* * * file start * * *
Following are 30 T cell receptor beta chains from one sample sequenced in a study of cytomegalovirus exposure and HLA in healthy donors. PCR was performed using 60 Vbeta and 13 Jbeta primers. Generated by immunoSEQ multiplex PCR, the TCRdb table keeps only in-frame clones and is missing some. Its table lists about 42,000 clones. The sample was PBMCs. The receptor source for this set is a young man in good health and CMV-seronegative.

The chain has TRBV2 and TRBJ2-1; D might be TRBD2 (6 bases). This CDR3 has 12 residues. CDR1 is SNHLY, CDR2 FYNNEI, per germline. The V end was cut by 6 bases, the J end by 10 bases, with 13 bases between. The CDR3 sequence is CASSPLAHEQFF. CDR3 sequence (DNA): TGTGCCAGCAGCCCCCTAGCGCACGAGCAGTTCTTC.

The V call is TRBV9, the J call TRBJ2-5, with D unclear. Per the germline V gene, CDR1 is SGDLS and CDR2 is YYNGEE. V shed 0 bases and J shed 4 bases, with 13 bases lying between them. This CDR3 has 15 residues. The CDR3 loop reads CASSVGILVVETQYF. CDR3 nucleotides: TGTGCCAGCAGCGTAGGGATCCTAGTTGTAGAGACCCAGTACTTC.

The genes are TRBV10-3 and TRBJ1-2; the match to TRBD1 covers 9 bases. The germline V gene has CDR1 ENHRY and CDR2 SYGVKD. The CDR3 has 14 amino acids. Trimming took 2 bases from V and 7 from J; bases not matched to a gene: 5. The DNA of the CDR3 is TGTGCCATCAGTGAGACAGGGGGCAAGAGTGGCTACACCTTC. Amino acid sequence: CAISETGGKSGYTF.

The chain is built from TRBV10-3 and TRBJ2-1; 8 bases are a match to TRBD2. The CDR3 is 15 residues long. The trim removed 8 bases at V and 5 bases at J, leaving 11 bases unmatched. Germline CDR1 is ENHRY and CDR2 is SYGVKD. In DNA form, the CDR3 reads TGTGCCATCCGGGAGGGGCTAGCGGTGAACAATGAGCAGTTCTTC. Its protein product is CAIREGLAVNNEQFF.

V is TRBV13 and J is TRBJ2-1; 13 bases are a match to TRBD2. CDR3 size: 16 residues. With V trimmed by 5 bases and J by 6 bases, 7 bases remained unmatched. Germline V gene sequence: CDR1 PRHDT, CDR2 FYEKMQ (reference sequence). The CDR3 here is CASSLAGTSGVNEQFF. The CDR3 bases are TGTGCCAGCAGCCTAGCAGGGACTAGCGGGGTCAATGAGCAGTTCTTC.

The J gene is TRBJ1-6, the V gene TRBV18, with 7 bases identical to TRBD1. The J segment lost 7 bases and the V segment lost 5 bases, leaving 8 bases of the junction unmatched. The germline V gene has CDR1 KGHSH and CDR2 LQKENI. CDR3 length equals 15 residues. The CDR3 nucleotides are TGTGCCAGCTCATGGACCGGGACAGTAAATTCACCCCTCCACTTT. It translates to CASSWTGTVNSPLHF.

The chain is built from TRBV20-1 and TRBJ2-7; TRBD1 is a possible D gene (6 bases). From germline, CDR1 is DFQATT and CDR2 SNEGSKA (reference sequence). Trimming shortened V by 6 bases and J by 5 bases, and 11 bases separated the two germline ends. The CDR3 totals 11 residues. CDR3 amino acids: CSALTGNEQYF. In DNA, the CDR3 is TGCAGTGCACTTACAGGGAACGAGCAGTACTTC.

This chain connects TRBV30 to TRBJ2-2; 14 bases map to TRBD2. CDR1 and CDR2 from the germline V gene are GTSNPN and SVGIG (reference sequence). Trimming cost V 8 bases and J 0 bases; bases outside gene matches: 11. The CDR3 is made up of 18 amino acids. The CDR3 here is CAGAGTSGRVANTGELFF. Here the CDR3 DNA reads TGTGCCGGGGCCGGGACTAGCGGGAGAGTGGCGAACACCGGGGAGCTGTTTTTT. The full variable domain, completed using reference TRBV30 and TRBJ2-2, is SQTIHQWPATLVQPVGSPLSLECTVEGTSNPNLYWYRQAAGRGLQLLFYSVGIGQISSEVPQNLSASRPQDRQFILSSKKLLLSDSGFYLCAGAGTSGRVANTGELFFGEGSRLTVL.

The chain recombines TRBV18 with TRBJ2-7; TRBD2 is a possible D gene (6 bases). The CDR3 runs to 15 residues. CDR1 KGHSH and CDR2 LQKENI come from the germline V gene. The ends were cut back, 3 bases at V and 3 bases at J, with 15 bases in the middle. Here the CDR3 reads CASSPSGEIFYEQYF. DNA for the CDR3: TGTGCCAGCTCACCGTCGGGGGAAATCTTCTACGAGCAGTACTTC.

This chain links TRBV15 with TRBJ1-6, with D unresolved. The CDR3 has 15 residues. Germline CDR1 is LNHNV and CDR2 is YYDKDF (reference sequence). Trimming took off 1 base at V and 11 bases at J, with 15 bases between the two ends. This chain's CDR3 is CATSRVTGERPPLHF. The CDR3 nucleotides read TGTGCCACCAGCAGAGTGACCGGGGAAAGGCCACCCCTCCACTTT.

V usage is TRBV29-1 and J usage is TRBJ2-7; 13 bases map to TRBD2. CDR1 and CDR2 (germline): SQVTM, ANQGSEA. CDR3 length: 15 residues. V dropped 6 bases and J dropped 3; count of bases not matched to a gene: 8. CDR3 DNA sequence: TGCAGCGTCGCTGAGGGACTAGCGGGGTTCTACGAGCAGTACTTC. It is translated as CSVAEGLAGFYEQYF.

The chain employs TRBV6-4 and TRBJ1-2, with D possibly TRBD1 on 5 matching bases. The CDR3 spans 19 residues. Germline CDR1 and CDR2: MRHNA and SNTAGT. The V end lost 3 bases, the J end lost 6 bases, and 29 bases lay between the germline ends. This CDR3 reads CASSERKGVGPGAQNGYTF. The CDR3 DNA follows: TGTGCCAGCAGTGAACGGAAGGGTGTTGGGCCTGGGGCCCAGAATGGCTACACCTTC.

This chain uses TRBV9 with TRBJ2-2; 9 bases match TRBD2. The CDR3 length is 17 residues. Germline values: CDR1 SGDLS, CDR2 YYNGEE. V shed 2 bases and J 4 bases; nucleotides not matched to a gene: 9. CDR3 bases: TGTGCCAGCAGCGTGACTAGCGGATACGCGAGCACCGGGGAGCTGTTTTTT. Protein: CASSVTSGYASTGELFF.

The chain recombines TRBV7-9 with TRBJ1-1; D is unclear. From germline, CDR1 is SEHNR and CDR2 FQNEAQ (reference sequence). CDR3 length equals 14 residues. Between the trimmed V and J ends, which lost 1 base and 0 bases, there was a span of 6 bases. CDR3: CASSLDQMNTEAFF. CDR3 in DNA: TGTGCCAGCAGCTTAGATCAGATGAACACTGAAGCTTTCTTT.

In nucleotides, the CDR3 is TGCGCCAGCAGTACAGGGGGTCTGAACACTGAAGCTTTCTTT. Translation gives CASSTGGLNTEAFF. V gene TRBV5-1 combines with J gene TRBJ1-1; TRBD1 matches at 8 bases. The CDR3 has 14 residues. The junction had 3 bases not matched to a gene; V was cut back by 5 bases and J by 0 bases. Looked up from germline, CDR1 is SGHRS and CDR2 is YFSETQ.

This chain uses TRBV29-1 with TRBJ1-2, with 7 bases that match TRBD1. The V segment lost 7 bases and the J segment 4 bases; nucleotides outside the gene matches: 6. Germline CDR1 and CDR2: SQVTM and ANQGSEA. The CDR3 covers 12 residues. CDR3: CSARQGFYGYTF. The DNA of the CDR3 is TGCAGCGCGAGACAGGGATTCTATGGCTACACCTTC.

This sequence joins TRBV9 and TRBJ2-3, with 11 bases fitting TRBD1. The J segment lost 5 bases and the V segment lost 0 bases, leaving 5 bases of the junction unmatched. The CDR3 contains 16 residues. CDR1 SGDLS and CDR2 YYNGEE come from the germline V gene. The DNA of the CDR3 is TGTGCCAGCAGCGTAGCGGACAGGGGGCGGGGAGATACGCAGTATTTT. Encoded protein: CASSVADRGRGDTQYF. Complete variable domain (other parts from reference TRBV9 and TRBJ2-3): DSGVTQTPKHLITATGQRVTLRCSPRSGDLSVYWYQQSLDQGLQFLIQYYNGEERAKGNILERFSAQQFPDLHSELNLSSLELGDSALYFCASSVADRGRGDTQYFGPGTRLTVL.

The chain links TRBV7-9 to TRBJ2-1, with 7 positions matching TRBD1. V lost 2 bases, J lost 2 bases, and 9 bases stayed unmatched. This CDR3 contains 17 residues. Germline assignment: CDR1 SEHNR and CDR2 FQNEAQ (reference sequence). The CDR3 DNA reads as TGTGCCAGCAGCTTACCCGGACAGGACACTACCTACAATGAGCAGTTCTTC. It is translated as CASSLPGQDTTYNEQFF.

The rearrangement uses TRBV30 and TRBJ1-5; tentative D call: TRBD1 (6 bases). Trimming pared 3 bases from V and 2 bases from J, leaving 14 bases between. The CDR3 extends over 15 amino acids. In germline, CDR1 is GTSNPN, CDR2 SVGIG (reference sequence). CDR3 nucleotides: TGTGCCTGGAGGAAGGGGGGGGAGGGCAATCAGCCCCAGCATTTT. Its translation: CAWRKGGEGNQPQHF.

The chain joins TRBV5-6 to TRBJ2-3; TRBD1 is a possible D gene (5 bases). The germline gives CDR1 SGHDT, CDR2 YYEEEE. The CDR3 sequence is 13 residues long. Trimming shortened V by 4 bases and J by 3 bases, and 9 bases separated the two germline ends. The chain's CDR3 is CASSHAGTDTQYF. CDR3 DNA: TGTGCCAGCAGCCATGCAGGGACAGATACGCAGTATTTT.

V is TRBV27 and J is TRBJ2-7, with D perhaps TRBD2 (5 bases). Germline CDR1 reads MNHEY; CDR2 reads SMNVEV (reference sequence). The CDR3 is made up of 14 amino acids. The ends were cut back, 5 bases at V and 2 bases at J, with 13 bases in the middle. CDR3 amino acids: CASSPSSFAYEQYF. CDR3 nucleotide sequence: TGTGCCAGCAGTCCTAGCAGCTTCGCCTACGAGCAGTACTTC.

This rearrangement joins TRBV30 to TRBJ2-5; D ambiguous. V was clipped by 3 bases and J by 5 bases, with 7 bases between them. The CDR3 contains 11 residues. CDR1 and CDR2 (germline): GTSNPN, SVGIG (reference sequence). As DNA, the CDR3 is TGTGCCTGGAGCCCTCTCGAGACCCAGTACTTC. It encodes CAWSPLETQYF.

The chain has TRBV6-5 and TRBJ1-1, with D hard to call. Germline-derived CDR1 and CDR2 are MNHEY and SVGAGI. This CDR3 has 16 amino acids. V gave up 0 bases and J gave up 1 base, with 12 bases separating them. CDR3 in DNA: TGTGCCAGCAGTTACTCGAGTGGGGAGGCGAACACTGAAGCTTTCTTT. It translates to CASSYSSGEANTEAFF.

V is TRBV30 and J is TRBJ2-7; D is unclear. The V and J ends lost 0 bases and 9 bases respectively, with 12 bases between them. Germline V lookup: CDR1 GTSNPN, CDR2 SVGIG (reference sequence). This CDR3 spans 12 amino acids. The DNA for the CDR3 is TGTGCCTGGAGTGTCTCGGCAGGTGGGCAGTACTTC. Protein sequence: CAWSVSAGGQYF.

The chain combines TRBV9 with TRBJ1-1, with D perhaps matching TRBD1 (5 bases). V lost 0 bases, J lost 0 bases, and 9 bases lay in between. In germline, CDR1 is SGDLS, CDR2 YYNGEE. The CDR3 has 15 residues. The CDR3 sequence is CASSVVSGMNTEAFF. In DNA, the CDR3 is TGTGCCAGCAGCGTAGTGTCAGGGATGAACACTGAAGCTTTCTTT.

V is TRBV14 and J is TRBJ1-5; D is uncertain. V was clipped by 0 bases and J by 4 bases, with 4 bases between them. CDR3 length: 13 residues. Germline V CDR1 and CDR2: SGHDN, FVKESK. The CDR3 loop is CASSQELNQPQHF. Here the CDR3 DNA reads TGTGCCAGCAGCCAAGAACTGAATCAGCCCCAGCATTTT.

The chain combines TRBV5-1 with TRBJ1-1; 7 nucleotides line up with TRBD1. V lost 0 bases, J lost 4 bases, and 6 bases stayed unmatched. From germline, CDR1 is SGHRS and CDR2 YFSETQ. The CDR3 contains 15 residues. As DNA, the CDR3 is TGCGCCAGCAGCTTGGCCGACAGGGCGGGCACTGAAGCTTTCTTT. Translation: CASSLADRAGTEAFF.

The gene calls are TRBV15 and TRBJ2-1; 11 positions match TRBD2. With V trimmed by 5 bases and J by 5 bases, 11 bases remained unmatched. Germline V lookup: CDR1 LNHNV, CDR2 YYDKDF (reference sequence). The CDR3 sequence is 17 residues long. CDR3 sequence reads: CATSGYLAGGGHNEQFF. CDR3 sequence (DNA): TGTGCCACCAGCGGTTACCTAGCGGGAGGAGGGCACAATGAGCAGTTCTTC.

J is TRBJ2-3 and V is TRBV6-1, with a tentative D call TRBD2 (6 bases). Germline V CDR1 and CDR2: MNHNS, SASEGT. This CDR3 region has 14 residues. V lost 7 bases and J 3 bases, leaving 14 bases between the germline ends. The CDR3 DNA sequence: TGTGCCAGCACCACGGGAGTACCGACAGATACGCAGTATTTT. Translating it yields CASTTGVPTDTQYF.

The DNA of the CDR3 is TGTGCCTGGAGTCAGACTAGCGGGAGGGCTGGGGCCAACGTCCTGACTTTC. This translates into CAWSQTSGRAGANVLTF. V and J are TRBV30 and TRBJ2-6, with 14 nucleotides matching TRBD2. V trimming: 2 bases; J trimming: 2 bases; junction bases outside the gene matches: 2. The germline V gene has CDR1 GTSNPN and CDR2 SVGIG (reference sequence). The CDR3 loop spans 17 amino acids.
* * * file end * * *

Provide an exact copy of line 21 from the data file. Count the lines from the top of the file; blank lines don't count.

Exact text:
The chain joins TRBV5-6 to TRBJ2-3; TRBD1 is a possible D gene (5 bases). The germline gives CDR1 SGHDT, CDR2 YYEEEE. The CDR3 sequence is 13 residues long. Trimming shortened V by 4 bases and J by 3 bases, and 9 bases separated the two germline ends. The chain's CDR3 is CASSHAGTDTQYF. CDR3 DNA: TGTGCCAGCAGCCATGCAGGGACAGATACGCAGTATTTT.